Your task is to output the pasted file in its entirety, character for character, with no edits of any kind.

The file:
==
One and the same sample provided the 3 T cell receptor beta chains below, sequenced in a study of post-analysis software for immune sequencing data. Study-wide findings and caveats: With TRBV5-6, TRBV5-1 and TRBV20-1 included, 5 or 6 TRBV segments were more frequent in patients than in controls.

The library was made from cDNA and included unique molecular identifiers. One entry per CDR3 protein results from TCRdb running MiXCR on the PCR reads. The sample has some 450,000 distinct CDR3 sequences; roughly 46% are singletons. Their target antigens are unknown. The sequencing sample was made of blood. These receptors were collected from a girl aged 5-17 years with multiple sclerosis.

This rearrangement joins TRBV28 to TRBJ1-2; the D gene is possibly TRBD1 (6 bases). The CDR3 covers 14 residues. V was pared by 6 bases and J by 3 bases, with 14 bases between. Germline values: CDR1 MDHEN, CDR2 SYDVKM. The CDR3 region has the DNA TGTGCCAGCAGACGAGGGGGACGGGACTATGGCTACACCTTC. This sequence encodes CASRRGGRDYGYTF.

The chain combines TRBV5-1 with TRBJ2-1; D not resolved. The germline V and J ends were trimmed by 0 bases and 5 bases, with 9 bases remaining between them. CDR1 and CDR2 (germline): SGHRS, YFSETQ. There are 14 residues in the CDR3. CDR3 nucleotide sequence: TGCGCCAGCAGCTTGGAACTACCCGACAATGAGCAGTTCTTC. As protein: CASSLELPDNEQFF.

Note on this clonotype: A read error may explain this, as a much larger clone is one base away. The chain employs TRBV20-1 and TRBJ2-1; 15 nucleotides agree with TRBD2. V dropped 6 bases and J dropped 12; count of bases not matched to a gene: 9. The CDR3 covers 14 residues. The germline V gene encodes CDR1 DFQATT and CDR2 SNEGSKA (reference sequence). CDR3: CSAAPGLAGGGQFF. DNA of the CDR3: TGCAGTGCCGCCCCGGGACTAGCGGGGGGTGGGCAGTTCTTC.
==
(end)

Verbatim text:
One and the same sample provided the 3 T cell receptor beta chains below, sequenced in a study of post-analysis software for immune sequencing data. Study-wide findings and caveats: With TRBV5-6, TRBV5-1 and TRBV20-1 included, 5 or 6 TRBV segments were more frequent in patients than in controls.

The library was made from cDNA and included unique molecular identifiers. One entry per CDR3 protein results from TCRdb running MiXCR on the PCR reads. The sample has some 450,000 distinct CDR3 sequences; roughly 46% are singletons. Their target antigens are unknown. The sequencing sample was made of blood. These receptors were collected from a girl aged 5-17 years with multiple sclerosis.

This rearrangement joins TRBV28 to TRBJ1-2; the D gene is possibly TRBD1 (6 bases). The CDR3 covers 14 residues. V was pared by 6 bases and J by 3 bases, with 14 bases between. Germline values: CDR1 MDHEN, CDR2 SYDVKM. The CDR3 region has the DNA TGTGCCAGCAGACGAGGGGGACGGGACTATGGCTACACCTTC. This sequence encodes CASRRGGRDYGYTF.

The chain combines TRBV5-1 with TRBJ2-1; D not resolved. The germline V and J ends were trimmed by 0 bases and 5 bases, with 9 bases remaining between them. CDR1 and CDR2 (germline): SGHRS, YFSETQ. There are 14 residues in the CDR3. CDR3 nucleotide sequence: TGCGCCAGCAGCTTGGAACTACCCGACAATGAGCAGTTCTTC. As protein: CASSLELPDNEQFF.

Note on this clonotype: A read error may explain this, as a much larger clone is one base away. The chain employs TRBV20-1 and TRBJ2-1; 15 nucleotides agree with TRBD2. V dropped 6 bases and J dropped 12; count of bases not matched to a gene: 9. The CDR3 covers 14 residues. The germline V gene encodes CDR1 DFQATT and CDR2 SNEGSKA (reference sequence). CDR3: CSAAPGLAGGGQFF. DNA of the CDR3: TGCAGTGCCGCCCCGGGACTAGCGGGGGGTGGGCAGTTCTTC.